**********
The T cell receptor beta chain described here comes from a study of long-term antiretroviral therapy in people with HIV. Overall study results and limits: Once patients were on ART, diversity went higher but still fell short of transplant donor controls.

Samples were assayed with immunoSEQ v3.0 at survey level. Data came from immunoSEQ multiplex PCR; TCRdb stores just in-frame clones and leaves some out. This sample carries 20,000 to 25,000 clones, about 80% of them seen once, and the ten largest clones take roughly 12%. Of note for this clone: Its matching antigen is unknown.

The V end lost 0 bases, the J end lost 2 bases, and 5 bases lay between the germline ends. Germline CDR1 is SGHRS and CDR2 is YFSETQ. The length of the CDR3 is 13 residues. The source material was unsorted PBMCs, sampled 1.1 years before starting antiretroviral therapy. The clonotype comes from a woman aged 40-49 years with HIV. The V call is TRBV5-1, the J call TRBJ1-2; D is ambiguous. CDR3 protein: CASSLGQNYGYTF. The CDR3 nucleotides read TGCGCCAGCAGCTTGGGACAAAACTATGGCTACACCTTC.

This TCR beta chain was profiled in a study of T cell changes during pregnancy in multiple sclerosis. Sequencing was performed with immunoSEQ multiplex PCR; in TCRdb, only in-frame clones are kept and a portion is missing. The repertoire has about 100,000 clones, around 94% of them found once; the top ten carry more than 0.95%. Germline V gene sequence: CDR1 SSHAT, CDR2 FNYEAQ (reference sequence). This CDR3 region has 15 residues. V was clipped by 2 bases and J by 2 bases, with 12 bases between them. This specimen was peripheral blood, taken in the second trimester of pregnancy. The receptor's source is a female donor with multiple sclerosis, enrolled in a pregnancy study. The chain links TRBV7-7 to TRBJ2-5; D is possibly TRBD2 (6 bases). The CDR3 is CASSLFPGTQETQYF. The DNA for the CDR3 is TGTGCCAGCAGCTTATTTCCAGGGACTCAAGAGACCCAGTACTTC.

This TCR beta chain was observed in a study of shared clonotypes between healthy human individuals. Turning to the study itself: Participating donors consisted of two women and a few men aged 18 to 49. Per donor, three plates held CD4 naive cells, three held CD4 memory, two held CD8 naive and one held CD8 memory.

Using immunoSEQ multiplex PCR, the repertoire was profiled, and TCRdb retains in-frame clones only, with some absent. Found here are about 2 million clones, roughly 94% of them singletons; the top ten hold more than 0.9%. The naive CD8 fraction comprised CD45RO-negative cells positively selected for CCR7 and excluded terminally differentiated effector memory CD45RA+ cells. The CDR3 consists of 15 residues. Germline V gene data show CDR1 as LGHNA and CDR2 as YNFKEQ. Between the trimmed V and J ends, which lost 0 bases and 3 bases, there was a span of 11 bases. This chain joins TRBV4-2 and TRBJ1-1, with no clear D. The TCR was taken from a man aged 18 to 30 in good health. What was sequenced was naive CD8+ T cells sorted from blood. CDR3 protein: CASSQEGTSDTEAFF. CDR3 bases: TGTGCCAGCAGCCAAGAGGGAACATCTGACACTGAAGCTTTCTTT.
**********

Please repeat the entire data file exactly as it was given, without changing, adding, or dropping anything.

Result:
The T cell receptor beta chain described here comes from a study of long-term antiretroviral therapy in people with HIV. Overall study results and limits: Once patients were on ART, diversity went higher but still fell short of transplant donor controls.

Samples were assayed with immunoSEQ v3.0 at survey level. Data came from immunoSEQ multiplex PCR; TCRdb stores just in-frame clones and leaves some out. This sample carries 20,000 to 25,000 clones, about 80% of them seen once, and the ten largest clones take roughly 12%. Of note for this clone: Its matching antigen is unknown.

The V end lost 0 bases, the J end lost 2 bases, and 5 bases lay between the germline ends. Germline CDR1 is SGHRS and CDR2 is YFSETQ. The length of the CDR3 is 13 residues. The source material was unsorted PBMCs, sampled 1.1 years before starting antiretroviral therapy. The clonotype comes from a woman aged 40-49 years with HIV. The V call is TRBV5-1, the J call TRBJ1-2; D is ambiguous. CDR3 protein: CASSLGQNYGYTF. The CDR3 nucleotides read TGCGCCAGCAGCTTGGGACAAAACTATGGCTACACCTTC.

This TCR beta chain was profiled in a study of T cell changes during pregnancy in multiple sclerosis. Sequencing was performed with immunoSEQ multiplex PCR; in TCRdb, only in-frame clones are kept and a portion is missing. The repertoire has about 100,000 clones, around 94% of them found once; the top ten carry more than 0.95%. Germline V gene sequence: CDR1 SSHAT, CDR2 FNYEAQ (reference sequence). This CDR3 region has 15 residues. V was clipped by 2 bases and J by 2 bases, with 12 bases between them. This specimen was peripheral blood, taken in the second trimester of pregnancy. The receptor's source is a female donor with multiple sclerosis, enrolled in a pregnancy study. The chain links TRBV7-7 to TRBJ2-5; D is possibly TRBD2 (6 bases). The CDR3 is CASSLFPGTQETQYF. The DNA for the CDR3 is TGTGCCAGCAGCTTATTTCCAGGGACTCAAGAGACCCAGTACTTC.

This TCR beta chain was observed in a study of shared clonotypes between healthy human individuals. Turning to the study itself: Participating donors consisted of two women and a few men aged 18 to 49. Per donor, three plates held CD4 naive cells, three held CD4 memory, two held CD8 naive and one held CD8 memory.

Using immunoSEQ multiplex PCR, the repertoire was profiled, and TCRdb retains in-frame clones only, with some absent. Found here are about 2 million clones, roughly 94% of them singletons; the top ten hold more than 0.9%. The naive CD8 fraction comprised CD45RO-negative cells positively selected for CCR7 and excluded terminally differentiated effector memory CD45RA+ cells. The CDR3 consists of 15 residues. Germline V gene data show CDR1 as LGHNA and CDR2 as YNFKEQ. Between the trimmed V and J ends, which lost 0 bases and 3 bases, there was a span of 11 bases. This chain joins TRBV4-2 and TRBJ1-1, with no clear D. The TCR was taken from a man aged 18 to 30 in good health. What was sequenced was naive CD8+ T cells sorted from blood. CDR3 protein: CASSQEGTSDTEAFF. CDR3 bases: TGTGCCAGCAGCCAAGAGGGAACATCTGACACTGAAGCTTTCTTT.